There are an estimated 403,000 people living in modern slavery in the United States (GSI 2018). Sex trafficking exists throughout the country. Traffickers use violence, threats, lies, debt bondage and other forms of coercion to compel adults and children to engage in commercial sex acts against their will. The situations that sex trafficking victims face vary, many victims become romantically involved with someone who then forces them into prostitution. Others are lured with false promises of a job, and some are forced to sell sex by members of their own families. Victims of sex trafficking include both foreign nationals and US citizens, with women making up the majority of those trafficked for the purposes of commercial sexual exploitation. In 2015, the most reported venues/industries for sex trafficking included commercial-front brothels, hotel/motel-based trafficking, online advertisements with unknown locations, residential brothels, and street-based sex trafficking.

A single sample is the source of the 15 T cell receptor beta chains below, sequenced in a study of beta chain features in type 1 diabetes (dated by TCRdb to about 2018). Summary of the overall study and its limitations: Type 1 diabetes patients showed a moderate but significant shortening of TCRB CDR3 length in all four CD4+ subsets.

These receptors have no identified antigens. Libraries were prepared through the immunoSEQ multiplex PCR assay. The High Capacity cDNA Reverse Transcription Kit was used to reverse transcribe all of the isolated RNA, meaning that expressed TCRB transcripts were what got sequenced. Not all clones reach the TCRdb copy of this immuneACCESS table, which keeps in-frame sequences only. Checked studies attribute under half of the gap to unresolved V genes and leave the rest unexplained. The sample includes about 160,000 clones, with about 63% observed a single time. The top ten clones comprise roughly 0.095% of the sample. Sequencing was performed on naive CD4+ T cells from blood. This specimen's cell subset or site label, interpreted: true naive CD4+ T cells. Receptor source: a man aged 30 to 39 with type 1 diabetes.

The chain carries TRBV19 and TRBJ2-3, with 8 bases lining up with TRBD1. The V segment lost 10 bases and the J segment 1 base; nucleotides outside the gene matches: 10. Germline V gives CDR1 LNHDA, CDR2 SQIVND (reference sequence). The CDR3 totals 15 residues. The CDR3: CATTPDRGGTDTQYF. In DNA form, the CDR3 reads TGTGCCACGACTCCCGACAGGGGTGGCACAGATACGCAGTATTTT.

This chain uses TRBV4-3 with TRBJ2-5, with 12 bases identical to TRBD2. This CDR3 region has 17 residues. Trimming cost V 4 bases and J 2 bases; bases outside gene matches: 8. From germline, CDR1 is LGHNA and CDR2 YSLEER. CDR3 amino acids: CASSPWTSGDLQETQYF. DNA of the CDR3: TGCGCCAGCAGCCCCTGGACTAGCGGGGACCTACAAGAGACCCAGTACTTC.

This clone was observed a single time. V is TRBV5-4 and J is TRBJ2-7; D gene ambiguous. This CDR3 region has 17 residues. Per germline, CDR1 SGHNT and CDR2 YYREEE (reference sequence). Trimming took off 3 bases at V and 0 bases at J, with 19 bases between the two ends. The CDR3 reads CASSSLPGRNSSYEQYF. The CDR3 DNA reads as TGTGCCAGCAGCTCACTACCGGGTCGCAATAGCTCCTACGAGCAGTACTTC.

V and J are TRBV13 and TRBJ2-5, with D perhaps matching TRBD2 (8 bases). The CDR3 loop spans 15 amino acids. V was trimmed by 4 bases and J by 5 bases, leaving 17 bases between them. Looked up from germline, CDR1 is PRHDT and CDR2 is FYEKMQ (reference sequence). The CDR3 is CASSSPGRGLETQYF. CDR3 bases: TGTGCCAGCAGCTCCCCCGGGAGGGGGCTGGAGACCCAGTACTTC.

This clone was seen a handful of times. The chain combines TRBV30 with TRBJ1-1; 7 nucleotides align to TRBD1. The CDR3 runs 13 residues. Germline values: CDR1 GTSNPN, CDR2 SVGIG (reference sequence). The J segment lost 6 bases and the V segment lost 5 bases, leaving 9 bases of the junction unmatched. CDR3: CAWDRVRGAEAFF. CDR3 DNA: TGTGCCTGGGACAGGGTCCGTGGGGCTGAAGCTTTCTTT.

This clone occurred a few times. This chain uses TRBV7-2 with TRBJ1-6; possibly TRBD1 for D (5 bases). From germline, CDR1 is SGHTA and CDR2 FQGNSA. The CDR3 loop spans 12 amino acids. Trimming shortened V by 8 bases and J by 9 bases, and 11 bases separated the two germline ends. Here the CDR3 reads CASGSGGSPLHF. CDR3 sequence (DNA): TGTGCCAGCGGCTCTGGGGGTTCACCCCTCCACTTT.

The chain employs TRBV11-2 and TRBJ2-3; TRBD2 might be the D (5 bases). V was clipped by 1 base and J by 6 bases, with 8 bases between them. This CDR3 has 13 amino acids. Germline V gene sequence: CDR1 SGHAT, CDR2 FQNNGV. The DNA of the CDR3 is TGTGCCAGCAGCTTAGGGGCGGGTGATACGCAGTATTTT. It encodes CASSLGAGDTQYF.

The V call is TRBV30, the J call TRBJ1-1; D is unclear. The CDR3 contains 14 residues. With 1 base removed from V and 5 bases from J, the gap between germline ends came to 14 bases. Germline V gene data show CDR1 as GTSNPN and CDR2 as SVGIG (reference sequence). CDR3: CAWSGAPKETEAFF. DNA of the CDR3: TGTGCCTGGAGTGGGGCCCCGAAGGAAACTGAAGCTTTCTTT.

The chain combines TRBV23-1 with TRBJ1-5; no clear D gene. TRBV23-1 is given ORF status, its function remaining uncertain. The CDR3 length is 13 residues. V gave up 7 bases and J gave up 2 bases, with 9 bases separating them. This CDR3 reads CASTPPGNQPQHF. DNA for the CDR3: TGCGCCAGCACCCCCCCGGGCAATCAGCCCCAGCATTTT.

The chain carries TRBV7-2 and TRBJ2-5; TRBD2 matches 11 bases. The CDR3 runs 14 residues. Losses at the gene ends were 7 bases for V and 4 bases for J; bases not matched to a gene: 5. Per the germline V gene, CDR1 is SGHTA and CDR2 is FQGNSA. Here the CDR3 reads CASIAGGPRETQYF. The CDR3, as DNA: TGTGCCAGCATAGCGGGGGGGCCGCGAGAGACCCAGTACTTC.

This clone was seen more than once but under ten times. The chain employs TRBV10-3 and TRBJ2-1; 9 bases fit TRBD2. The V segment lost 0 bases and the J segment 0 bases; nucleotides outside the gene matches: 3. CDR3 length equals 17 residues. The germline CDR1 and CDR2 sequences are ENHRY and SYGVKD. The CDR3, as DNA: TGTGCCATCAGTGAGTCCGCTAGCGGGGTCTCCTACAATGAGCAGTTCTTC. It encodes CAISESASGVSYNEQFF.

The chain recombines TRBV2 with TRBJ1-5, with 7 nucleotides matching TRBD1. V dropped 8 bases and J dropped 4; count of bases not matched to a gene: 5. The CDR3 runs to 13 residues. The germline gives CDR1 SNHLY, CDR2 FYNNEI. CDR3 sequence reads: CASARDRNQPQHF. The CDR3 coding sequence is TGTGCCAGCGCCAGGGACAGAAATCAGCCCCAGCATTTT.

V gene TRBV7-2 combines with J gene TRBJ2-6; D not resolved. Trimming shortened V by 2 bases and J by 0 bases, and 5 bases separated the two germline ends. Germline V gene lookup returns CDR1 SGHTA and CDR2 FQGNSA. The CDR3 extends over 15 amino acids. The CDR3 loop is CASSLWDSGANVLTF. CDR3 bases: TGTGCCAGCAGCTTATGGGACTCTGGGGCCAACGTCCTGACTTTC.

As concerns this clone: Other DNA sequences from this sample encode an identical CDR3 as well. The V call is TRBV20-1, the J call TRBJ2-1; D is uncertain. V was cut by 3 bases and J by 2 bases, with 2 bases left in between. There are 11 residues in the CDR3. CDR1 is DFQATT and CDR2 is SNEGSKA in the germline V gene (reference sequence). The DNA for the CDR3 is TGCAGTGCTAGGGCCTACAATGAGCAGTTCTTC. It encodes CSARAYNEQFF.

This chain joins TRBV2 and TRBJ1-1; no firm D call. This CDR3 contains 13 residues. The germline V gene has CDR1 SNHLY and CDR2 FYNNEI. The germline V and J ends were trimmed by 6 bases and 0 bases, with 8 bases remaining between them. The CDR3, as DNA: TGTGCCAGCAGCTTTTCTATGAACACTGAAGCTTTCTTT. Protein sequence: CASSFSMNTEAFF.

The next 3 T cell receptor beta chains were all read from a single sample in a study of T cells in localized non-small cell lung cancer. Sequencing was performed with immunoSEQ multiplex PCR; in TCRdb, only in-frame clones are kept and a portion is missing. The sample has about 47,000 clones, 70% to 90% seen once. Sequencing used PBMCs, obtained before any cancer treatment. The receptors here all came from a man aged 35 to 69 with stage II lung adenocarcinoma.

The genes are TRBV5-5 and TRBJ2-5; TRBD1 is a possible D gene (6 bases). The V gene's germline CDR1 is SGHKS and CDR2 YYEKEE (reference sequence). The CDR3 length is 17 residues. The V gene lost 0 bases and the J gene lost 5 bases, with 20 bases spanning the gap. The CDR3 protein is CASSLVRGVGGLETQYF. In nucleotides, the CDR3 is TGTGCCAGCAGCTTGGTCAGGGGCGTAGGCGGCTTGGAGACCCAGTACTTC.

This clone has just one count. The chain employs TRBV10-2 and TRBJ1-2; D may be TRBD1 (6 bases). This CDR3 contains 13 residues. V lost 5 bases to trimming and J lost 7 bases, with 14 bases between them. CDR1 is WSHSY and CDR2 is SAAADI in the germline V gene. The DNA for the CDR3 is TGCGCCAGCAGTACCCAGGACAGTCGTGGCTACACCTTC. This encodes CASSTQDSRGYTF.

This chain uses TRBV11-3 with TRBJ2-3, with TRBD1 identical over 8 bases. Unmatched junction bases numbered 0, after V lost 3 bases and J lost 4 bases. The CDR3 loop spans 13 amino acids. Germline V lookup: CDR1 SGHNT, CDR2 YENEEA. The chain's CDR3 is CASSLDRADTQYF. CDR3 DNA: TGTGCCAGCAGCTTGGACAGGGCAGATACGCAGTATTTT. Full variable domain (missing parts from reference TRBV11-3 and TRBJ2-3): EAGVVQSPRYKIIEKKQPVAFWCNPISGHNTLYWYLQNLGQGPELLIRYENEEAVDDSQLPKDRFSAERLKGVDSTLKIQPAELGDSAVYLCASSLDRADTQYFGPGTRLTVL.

Pamela* was trafficked for sex and child pornography at the age of five by a group of people her family were involved with.
When I was a little girl, my family was part of a group of people that severely sexually abused me, and that led to me posing for pornographers and doing sex acts for the cameras and being raped in front of the cameras. I was sold to several pimps, then me being sold to friends dong whatever they wanted to do. It was taking place in suburban neighborhoods.
When I was 21, a lady approached me and gave me a piece of paper, and she told me that if I ever wanted help, that she would be there. So it wasn’t for quite a while later that I actually got the courage to call her, and that turned into several months and the message she constant told me is ‘This is not who you are,’ and ‘People cannot define who you are, especially sex cannot define who you are, and you are so much more than this.’ She told me I could make a choice, and I could make the choice to leave.’ For me it was a long long struggle of me in my mind having to redefine what was happening to me realising that this was wrong. This was not normal. It was not OK. It brought me the courage to say it stops, it stops now.
Narrative source Youth Underground, a non-profit organization dedicated to preventing human trafficking through youth education, awareness-raising and advocacy.
Original narrative can be found here: